An ex-cop testified that he didn't think Minneapolis police officer Efrem Hamilton was justified in using deadly force after a car backed into Hamilton's squad in Nov. 2016. The former officer, Mike Quinn, also talked about why officers may protect each other in court after a prosecutor questioned whether witnesses may have changed their testimony.
Quinn was a Minneapolis police officer for nearly 24 years. Over the last several years, Quinn has been paid to testify in use of force cases — often against officers. Last year, he testified against former police officer Christopher Reiter, who assaulted a man during an arrest in 2016.
Quinn, who is a police ethics consultant, said Hamilton's use of force was not only unjustified, but also reckless. As Assistant Hennepin County Attorney Tara Ferguson-Lopez played portions of Hamilton's body camera video, Quinn pointed to pedestrians and a few police officers nearby who could have been harmed had Hamilton missed his target.
"When you're teaching fire arms, sometimes you have to look at what's down range," said Quinn.
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None of the six passengers in the car Hamilton fired at were hurt.
Hamilton fired one shot from close range. And then approached the car to tell everyone to put their hands up. Quinn said the first thing Hamilton should have done was to ask if everyone was OK. Defense attorney Fred Bruno has said Hamilton's use of force was justified because immediately following the collision, the BMW's engine revved — as if the driver was attempting to hit him again.
But Quinn disagreed. He said it sounded to him like the revving noise came from a nearby police ATV.
The trial, which began last week, has relied on the testimony of several current Minneapolis police officers. And some of them appeared reluctant to testify against one of their own.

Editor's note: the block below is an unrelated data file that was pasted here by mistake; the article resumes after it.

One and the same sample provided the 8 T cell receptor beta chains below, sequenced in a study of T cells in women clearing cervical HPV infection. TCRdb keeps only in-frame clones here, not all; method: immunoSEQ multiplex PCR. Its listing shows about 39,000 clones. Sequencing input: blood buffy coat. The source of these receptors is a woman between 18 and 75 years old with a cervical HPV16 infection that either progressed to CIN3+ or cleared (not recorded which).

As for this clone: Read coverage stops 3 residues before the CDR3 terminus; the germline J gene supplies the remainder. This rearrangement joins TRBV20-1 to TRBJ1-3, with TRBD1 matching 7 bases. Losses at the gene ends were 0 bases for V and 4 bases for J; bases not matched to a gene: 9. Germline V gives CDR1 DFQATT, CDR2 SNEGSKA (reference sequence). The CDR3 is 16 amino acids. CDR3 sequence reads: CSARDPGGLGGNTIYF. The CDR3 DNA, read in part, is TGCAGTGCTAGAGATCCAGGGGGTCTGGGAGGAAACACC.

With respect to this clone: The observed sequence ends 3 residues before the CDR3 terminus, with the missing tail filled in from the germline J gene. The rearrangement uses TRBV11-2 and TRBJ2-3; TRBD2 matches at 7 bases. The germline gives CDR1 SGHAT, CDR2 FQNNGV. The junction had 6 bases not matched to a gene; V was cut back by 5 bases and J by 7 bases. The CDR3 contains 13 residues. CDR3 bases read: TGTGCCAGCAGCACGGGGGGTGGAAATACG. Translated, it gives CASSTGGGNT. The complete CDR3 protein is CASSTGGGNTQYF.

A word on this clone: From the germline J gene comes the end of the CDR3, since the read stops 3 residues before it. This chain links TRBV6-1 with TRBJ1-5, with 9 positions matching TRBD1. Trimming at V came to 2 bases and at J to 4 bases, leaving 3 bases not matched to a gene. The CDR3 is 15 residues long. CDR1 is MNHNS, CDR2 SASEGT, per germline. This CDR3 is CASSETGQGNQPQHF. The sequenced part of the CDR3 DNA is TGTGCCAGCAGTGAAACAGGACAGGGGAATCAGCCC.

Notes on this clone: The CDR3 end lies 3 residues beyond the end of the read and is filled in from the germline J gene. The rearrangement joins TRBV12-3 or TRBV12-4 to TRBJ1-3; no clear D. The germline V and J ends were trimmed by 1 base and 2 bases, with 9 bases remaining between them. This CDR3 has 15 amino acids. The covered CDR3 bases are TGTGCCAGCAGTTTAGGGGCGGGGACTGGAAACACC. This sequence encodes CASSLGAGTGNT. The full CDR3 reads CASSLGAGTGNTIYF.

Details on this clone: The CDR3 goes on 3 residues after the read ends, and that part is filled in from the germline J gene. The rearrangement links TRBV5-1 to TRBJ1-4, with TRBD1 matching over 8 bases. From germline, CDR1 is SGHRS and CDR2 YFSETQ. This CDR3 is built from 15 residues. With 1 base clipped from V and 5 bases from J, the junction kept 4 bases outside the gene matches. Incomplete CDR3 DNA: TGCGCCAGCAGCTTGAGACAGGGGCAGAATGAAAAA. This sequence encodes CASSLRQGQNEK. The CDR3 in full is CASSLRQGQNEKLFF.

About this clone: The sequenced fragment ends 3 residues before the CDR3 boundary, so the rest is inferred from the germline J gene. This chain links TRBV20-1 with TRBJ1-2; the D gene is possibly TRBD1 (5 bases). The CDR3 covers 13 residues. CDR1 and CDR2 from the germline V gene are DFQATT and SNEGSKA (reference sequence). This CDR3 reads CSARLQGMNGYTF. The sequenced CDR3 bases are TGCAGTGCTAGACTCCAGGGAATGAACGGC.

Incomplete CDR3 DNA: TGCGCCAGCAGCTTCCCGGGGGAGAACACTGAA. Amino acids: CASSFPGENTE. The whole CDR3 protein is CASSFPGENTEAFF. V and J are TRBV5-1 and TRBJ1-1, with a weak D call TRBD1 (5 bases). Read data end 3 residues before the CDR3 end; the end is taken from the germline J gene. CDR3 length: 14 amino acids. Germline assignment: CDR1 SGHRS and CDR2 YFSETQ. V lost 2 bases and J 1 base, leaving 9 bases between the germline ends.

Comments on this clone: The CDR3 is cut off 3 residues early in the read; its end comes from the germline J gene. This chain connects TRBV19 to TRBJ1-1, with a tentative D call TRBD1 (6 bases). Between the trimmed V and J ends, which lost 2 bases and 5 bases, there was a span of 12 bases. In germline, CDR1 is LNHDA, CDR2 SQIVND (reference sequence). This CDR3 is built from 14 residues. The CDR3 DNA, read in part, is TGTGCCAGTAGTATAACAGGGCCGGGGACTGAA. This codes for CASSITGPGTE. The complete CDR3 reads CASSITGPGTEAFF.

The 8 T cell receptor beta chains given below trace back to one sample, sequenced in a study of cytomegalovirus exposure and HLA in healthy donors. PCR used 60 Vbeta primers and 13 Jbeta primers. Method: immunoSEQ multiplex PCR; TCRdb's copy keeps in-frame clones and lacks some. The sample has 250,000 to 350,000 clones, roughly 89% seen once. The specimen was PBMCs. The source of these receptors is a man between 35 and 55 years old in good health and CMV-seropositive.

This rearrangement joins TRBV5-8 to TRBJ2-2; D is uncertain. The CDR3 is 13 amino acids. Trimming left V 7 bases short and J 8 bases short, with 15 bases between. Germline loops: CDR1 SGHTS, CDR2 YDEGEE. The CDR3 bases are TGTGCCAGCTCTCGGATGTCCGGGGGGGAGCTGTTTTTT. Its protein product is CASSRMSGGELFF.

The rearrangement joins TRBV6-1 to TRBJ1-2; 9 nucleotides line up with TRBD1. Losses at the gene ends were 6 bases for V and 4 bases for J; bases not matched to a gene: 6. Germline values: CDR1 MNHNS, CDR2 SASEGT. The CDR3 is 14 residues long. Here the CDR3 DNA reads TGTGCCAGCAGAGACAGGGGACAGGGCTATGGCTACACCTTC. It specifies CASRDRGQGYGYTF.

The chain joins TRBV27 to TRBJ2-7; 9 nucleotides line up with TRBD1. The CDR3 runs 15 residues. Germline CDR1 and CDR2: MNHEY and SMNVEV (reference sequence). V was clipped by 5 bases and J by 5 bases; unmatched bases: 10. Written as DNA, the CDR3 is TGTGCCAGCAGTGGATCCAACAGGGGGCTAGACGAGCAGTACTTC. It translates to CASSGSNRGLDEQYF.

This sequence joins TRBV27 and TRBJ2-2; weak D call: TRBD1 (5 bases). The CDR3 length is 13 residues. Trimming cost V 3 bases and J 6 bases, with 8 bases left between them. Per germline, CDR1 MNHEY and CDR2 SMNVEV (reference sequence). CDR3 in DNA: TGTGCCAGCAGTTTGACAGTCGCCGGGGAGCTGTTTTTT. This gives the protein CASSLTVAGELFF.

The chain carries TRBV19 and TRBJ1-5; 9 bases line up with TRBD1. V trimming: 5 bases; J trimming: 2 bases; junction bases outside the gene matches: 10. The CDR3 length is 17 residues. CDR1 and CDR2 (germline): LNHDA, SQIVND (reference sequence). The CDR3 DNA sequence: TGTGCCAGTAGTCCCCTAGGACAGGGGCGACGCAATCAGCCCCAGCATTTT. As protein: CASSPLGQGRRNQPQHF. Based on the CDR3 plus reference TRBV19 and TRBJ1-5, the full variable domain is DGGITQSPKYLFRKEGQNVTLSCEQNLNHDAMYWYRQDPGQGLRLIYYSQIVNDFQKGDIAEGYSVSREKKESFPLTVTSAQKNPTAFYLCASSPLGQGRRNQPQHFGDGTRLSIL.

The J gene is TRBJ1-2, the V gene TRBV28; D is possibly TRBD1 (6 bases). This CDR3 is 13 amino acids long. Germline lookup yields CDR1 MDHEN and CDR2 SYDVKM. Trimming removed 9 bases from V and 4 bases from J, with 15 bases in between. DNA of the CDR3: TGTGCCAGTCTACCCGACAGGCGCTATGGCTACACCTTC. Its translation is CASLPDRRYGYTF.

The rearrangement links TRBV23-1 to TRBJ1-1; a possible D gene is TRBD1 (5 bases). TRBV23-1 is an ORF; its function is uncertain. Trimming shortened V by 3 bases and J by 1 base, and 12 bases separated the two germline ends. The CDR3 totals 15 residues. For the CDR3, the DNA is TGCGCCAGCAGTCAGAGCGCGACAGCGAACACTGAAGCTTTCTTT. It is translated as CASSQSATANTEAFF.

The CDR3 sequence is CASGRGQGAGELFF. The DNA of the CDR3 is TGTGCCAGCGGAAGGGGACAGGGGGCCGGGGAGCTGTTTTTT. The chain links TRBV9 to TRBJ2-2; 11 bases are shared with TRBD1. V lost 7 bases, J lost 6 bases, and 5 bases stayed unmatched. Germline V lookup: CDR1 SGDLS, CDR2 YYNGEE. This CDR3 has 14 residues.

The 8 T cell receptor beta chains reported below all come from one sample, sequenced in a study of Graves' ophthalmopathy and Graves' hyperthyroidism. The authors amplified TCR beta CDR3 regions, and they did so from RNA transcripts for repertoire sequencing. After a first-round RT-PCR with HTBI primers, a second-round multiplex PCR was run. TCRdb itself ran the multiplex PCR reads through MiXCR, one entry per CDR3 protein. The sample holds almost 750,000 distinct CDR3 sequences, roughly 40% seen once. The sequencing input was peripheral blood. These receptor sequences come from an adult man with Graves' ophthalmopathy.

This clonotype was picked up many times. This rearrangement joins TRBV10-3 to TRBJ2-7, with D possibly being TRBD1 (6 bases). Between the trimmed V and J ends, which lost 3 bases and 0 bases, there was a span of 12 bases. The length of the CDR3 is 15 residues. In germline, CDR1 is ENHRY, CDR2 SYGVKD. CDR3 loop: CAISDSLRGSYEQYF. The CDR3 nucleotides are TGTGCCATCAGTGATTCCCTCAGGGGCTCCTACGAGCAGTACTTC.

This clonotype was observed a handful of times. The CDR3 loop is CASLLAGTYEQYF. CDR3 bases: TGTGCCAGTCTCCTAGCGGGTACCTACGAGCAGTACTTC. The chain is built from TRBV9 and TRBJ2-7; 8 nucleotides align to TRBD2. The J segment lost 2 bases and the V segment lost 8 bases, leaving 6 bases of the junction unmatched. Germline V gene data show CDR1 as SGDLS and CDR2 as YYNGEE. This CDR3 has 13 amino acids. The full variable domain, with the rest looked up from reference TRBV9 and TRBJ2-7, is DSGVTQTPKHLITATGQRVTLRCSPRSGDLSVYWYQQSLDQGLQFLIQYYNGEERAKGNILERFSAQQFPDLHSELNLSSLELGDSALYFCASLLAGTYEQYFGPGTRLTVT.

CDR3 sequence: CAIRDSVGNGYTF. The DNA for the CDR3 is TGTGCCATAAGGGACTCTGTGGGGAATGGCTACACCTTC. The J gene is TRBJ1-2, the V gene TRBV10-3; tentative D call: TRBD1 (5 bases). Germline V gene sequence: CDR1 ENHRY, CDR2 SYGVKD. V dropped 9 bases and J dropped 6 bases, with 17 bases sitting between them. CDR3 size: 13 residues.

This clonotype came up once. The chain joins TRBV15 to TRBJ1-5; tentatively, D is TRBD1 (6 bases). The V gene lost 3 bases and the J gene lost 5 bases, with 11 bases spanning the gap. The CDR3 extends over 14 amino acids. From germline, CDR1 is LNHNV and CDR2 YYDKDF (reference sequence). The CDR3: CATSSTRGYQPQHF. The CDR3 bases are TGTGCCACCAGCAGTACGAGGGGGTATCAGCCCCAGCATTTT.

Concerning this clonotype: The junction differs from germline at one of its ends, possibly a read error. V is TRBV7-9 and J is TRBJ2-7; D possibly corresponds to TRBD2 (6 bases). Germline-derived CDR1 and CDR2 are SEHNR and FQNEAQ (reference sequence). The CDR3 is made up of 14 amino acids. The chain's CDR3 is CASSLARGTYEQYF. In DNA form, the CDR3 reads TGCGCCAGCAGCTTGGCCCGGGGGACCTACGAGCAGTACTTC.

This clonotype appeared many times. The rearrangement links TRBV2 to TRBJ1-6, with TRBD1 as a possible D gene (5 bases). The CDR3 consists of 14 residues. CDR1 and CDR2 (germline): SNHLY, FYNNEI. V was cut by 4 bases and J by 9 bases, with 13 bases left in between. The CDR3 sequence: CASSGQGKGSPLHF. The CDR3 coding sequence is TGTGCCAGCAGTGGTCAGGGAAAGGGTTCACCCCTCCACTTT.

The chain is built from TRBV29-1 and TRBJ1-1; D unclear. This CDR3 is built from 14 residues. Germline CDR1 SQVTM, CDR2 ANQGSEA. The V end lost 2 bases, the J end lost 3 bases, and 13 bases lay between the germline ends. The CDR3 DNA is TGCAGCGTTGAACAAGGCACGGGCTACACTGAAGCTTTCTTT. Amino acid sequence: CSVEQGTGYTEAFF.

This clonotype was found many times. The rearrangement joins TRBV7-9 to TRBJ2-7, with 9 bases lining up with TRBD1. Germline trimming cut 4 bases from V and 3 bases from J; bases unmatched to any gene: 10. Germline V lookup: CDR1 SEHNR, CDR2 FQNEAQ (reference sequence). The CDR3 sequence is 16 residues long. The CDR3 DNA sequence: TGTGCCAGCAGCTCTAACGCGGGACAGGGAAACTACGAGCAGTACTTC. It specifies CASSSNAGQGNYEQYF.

During a conference in court, but outside the jury, Ferguson-Lopez told judge Fred Karasov that she believed three officers had "altered" their previous statements to sound more favorable to Hamilton.
For example, the lead investigator in the case, Sgt. James Jensen gave testimony today that was apparently different from a statement he'd provided before the trial. Jensen testified that after reviewing all the squad and body camera footage from the incident that the sound of a revving engine came from the BMW after it backed into Hamilton's squad car.
However, Ferguson-Lopez challenged Jensen's assessment, saying that his prior assessment of the revving sound was not that conclusive.
She also asked Quinn if police officers may either alter police reports or be reluctant to testify against other cops. Quinn said yes. He said that's part of what he called the "code of silence." Quinn said that code, which some also refer to as the "blue wall" prevents officers from holding other cops accountable when they do something wrong. He also wrote a book about his time on the force that deals directly with the subject.
Bruno filed a motion earlier this month which asked Karasov to prevent Quinn from talking about the subject. However, Karasov said after hearing Ferguson-Lopez's concerns, it was appropriate to let Quinn continue to talk about it.
Bruno began his cross examination of Quinn just before court wrapped for the day. He started by challenging Quinn's credentials. Bruno pointed out that it's been nearly 25 years since Quinn last patrolled the streets of Minneapolis. And he said use of force training techniques have changed a lot since Quinn was an instructor on the subject.
The state is expected to rest its case Tuesday after Quinn's testimony is done.